Welcome to Cranky Puppy Farm!

This blog belongs to two Gen X-er's smackdab in downtown Kansas City where we've been renovating and decorating two old Victorians built in the 1890's. Our life is filled with 3 demanding Pomeranians (1 of them cranky, of course), honking cars, noisy neighbors and the hustle and bustle of city life but we dream of the day when we can move to our 40-acre farm and hear nothing but the wind and the cows next door. Until then, we're chronicling our triumphs and mishaps here as we try to garden and preserve on 2 city lots, raise chickens, and learn all those things we should have learned from our grandparents. Welcome to our world - we hope you'll stay awhile!

The Business Side of Chickens

Friday, August 31, 2012

No, I'm not posting a bunch of pictures of fluffy, feathered behinds.  Okay, maybe just one.

What I want to talk about is whether or not it's worth it to keep chickens.  And I have a cool tool to share with you that will help you figure that out for yourself. 

So it goes without saying that the number one advantage to having your own flock is that you get fresh eggs from happy chickens that are much tastier than store-bought, and much better for you (and the chickens) also.  The poor birds aren't stuffed into tiny little cages for their entire lives like the commercial farm chickens.  Poor things.  And you know what they've eaten, so you know whether or not you're getting quality eggs.  ("Garbage in, garbage out"!  My fellow computer science nerds will recognize that one.)

But, like becoming any pet owner, someone considering taking the leap into chicken-keeping should spend some time thinking about the expenses related to becoming a flock owner:  you have to provide housing, food, water, protection, sometimes vet bills, and treats. And, if you're raising them from chicks (or hatching eggs), you'll need a special heat light, a place to keep them that's protected, chick food, etc. 

I don't think I've ever admitted it here, but my 8' x 10' chicken coop cost over $800 to build.

With temps forecast to hit 98 today, this snowy pic looks refreshing!
J. and I custom built this and went way overboard but there was a reason for it:  we were new to owning chickens and, if it didn't pan out, we could easily turn it into a garden shed. You definitely don't have to go nuts like we did: some people repurpose their children's playhouses, or you can build a more modest coop or chicken tractor.  J. and I are 40-something techies with tools and no kids, so we always over-do everything.  Plus we needed a hobby to keep us off the streets (just kidding).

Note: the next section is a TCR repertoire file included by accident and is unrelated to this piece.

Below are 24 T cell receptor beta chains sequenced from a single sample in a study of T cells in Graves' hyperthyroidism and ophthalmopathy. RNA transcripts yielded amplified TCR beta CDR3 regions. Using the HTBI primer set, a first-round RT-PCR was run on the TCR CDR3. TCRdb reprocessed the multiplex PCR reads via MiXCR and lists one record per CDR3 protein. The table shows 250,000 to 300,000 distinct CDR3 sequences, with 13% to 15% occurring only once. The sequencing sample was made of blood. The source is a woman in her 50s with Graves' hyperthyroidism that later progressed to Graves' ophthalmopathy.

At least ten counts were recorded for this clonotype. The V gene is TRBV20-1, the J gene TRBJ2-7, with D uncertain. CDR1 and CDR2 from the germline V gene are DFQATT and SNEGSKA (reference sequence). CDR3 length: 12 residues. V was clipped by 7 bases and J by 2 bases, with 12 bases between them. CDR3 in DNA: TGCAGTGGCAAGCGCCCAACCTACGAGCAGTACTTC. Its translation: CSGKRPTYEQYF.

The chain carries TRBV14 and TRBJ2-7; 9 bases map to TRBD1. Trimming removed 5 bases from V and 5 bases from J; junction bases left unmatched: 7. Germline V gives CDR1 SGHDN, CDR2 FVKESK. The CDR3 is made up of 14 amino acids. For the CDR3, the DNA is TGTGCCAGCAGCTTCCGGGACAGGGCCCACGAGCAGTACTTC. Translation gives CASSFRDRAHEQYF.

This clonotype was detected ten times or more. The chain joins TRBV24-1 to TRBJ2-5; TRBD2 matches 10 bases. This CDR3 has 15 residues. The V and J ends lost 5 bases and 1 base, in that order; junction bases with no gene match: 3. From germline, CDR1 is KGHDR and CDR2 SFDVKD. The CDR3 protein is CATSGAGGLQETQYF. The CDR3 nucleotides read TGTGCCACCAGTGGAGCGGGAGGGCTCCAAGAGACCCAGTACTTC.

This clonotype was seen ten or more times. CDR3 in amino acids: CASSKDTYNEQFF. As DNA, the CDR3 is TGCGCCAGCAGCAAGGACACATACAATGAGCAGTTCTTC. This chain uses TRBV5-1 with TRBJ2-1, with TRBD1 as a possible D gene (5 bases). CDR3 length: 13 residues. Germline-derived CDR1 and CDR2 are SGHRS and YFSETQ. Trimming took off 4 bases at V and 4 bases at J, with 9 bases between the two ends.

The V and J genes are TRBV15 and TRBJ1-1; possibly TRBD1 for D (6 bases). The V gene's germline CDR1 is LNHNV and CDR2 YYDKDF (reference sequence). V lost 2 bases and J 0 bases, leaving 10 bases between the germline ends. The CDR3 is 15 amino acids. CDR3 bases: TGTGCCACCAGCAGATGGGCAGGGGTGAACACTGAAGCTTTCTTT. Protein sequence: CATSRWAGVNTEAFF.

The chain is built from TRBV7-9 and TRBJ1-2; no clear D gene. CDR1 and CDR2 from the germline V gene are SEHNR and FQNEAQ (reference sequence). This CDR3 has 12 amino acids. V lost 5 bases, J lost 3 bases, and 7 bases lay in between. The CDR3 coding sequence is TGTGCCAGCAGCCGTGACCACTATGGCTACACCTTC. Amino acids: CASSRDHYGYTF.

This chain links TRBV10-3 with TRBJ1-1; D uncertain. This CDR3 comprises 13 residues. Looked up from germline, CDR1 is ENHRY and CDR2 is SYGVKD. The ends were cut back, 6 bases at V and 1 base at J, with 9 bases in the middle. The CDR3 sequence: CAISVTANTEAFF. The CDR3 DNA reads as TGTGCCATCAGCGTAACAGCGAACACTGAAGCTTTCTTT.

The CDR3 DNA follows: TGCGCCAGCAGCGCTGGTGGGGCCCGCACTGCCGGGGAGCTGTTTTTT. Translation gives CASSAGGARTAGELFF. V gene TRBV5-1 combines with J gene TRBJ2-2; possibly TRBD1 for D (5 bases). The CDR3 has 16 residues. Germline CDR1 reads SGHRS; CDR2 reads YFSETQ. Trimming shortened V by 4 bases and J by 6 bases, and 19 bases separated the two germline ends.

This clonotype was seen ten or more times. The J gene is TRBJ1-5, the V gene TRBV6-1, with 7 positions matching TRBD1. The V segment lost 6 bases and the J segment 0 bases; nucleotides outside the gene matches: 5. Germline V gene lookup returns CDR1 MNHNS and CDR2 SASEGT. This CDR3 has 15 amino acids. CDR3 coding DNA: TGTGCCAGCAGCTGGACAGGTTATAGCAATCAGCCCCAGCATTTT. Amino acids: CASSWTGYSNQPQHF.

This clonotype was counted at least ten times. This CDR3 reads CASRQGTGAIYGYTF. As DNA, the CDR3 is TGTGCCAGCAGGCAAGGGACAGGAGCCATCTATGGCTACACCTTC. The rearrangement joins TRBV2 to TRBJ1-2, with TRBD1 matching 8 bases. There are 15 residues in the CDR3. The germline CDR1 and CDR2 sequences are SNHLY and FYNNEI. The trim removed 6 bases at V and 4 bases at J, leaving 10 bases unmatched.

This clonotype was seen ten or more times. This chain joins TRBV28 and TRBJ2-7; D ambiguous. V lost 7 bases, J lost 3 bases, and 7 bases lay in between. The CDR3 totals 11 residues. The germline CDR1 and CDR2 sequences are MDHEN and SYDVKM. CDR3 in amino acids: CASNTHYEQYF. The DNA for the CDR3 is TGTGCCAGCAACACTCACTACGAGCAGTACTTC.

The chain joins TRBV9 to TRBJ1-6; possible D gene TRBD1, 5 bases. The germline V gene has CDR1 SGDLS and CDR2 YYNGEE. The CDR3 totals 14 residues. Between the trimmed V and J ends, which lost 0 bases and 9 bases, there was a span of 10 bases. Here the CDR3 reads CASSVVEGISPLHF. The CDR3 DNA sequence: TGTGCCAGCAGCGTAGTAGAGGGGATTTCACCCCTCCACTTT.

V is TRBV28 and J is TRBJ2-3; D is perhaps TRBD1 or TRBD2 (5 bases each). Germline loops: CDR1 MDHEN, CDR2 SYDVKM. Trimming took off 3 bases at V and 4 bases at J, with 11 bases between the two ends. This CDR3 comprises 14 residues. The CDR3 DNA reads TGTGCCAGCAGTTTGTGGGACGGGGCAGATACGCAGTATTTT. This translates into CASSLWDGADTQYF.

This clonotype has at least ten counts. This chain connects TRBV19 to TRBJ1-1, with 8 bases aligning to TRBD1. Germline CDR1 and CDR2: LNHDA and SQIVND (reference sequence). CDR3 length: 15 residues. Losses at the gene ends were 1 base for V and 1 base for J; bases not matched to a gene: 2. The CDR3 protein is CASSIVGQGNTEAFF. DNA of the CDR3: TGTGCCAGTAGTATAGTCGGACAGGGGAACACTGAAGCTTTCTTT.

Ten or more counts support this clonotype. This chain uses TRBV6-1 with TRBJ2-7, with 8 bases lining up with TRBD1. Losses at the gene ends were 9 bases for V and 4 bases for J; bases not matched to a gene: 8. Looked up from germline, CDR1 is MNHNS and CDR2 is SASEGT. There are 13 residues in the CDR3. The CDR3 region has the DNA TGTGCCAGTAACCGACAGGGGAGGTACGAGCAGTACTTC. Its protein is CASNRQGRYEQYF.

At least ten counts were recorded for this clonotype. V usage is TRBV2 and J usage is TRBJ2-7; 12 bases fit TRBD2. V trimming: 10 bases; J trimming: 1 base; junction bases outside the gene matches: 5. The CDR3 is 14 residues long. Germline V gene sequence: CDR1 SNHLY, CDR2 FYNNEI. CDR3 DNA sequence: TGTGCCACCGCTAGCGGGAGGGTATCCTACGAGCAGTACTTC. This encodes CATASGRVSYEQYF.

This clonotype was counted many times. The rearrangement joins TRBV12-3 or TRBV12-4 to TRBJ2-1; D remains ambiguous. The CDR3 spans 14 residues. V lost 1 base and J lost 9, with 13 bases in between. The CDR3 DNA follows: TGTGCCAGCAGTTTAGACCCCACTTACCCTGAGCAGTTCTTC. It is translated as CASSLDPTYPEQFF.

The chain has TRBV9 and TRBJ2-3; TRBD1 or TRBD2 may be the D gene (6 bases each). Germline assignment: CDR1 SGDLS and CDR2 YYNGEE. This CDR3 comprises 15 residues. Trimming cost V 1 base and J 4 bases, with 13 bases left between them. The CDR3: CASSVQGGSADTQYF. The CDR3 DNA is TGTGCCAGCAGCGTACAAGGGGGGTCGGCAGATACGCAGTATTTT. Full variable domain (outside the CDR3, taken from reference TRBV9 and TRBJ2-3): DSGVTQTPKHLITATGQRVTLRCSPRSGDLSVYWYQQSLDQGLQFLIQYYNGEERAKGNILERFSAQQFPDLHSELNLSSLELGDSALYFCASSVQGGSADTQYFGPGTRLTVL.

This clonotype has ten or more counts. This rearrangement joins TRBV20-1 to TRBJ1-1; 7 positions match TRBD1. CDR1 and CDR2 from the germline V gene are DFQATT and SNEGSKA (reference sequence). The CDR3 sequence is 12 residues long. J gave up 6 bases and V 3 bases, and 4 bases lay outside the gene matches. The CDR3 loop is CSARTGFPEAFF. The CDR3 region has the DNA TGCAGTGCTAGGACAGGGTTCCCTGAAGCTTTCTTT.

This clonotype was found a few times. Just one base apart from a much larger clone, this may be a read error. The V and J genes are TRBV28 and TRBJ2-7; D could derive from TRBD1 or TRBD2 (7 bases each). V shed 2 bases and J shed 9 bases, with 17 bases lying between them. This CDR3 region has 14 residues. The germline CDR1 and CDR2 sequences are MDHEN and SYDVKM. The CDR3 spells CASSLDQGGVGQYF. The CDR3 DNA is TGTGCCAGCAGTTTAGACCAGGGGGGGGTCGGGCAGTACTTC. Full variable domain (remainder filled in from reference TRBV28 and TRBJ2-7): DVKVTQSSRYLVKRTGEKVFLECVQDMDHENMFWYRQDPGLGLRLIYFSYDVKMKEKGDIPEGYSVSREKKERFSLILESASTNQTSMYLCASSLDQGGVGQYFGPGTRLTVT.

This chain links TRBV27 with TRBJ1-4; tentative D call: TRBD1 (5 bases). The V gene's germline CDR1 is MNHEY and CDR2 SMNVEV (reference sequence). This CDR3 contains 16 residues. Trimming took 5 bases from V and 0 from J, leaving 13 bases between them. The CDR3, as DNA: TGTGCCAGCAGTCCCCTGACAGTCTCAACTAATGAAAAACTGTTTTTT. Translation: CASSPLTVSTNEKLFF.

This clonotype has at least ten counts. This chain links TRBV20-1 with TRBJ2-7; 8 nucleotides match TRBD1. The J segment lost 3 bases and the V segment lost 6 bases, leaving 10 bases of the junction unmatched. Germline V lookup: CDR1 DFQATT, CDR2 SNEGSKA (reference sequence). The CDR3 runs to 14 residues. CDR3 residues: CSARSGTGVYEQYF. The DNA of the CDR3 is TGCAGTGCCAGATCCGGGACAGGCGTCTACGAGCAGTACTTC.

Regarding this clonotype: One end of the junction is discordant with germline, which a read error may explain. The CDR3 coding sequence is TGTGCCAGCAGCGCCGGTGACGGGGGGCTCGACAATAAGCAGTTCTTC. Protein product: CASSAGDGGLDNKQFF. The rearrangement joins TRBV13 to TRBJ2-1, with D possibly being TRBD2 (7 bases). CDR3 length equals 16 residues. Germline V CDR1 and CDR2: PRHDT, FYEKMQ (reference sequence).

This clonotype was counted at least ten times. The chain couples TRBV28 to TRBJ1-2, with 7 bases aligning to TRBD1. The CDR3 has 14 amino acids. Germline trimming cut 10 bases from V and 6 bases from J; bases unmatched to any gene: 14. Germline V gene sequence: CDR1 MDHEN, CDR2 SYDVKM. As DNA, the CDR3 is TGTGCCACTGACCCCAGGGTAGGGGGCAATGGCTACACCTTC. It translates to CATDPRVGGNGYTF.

I just ran across this really cool online tool that can help you think about the costs of keeping chickens and, for you business majors and MBA types, whether or not you're getting a positive return on investment (ROI).  Go check out the Poultry Calculator!

 Change the costs to dollars, choose bantams or large chickens, and then plug in your numbers for each category.  Then hit "calculate" and out pops the information on your ROI. 
According to the calculator, we're making a profit of just over $40 per year.  That's due to the fact that I sell our excess eggs to family and friends for $2.00 a dozen.  Fresh, organic eggs are going for $4.00 a dozen at the local farmer's market and I could charge more, but becoming the egg moguls of Kansas City wasn't our reason for getting chickens.  Our chickens are pets and it's kind of the "gravy on top" that we're able to share these great eggs with close friends.  I always say they're "pets with benefits" but then I get some strange looks from people. 
Well, I need to get going because J. and I are tearing off the top part of a 2-story deck and rebuilding it today.  We're inching ever closer to getting his old house ready to go on the market.

I'm sharing this as part of this week's Home and Garden Thursday, Farm Fresh Friday, LHITS DIY Linky, Barn Hop, and Eat.Make.Grow hops.



  1. That poultry calculator is great! I estimated sales on the low end, and still came out ahead. I thought the gals were barely covering feed, but they make a little profit too. Yay for chickens! Now, if I could only find a way to make all these horses profitable.......

  2. I would do this but might get too depressed (laugh).... and now I really don't feel bad because YOU HAVE A HEN PALACE TOO!!!!

    1. LOL! And now I don't feel as bad either since I know you do, too!

  3. I stopped trying to figure out if it is worth it to keep my chickens, sigh. I'm pretty sure it isn't. But my son won't eat anything but our homegrown eggs, and we also eat our chickens when they are done laying. I completely understand keeping them as pets, but I decided before I started that I wouldn't keep chickens into retirement. Just too costly when you have 30 laying hens.

    It's great that you are actually saving money!

    1. You hit on something that eventually we'll have to deal with, Lisa Lynn. When the hens stop laying....are they pets or do we eat them? I'm not sure I can bring myself to kill something that I've raised from a baby. J. says he can do it but I suspect I would still cry like a big ol' baby. Except maybe not if we ate Cruella since she's a mean girl.

      Hope you're having a great Labor Day weekend!

  4. I am glad you found this. It is really useful. I have always wanted chickens and my father-in-law has a few - this might help determine whether they should continue keeping chickens. I do love your chicken coop - it is gorgeous! I appreciate you sharing with Home and Garden Thursday,


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